HP talks clouds, diamonds and tiaras
Drawing up magical kingdoms in old Vienna
The pitch is that HP software, used by customers for their own infrastructure, will smoothly transition to being used by cloud service providers. One example cited is HP's Quality Center v10 software, based on the technology acquired with Mercury, which is used to manage and test software applications and has now been developed to support web 2.0 and service-oriented application delivery, suitable for cloud applications.
A second example is software based on the Opsware acquisition, now called the Universal Configuration Management Database (UCMDB). This, according to Steen Lomholt-Thomden, a marketing veep at HP "is the secret sauce that links everything in IT to how it impacts the business - one view of the truth". It provides automated discovery of infrastructure elements and applications, change management, system health monitoring, automated release management and incident and problem management. It's an IT operations management suite and HP is pushing its use as an efficiency raiser and cost-saver for IT, and as another infrastructure tool for cloud service providers.
No glamour, no sexing up
This software is not glamorous or sexy, but every IT department developing applications and running a data centre is a potential customer for it. As they transition to providing cloud services themselves or as new cloud service providers spring up, the requirements on the cloud infrastructure to be reliable, robust and deliver a predictable quality of service will make this infrastructure software even more necessary. That's the HP view anyway, the HP way to cloud services.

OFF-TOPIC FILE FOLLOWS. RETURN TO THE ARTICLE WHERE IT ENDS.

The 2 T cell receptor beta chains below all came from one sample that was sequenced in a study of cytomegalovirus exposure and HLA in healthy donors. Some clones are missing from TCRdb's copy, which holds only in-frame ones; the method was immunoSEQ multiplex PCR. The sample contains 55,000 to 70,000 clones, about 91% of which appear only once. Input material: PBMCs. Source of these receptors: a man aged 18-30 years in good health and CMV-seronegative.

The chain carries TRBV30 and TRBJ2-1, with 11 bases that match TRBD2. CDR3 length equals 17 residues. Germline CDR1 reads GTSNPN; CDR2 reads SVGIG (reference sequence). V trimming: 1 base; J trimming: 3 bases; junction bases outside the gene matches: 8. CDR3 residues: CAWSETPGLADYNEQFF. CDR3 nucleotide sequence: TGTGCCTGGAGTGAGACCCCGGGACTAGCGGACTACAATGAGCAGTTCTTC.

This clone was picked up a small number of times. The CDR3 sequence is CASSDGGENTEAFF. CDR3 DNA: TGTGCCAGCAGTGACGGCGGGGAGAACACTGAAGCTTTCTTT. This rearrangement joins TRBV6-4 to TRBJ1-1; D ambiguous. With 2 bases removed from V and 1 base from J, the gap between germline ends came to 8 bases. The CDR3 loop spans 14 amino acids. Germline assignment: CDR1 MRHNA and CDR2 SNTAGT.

We should envisage this software being used by cloud service providers as a horizontal layer above their physical data centre servers, storage and network boxes. If HP does begin to use its own EDS data centre infrastructure to offer cloud services then there's this software ready to be used to manage and optimise the processes, there's the EDS data centre operating expertise, and there's the whole panoply of HP servers, blade servers, storage kit and ProCurve networking gear that can be used.
It's an organised and pretty - and pretty solid - Lego building block approach to cloud computing services. There's going to be no big bang approach, no all-or-nothing big switch, and no dramatic Microsoft Azure-like catch-up race, cloud data centre hardware and software build-out. Instead HP sees a controlled and executed evolution or transition. No Google-like rush to hyperscale data centres, no Amazon-scale cloud unreliability, instead ordinary and undramatic enterprise data centre predictability and reliability on the far side, behind the cloud's presentation layer.
This is HP's feet-on-the-ground approach to cloud computing and it might, as the fabled tortoise did, pad patiently past the hares sprinting into the distance at the moment. HP will be hoping that customers like this story, are reassured by it, and go with the Hurd instinct. ®
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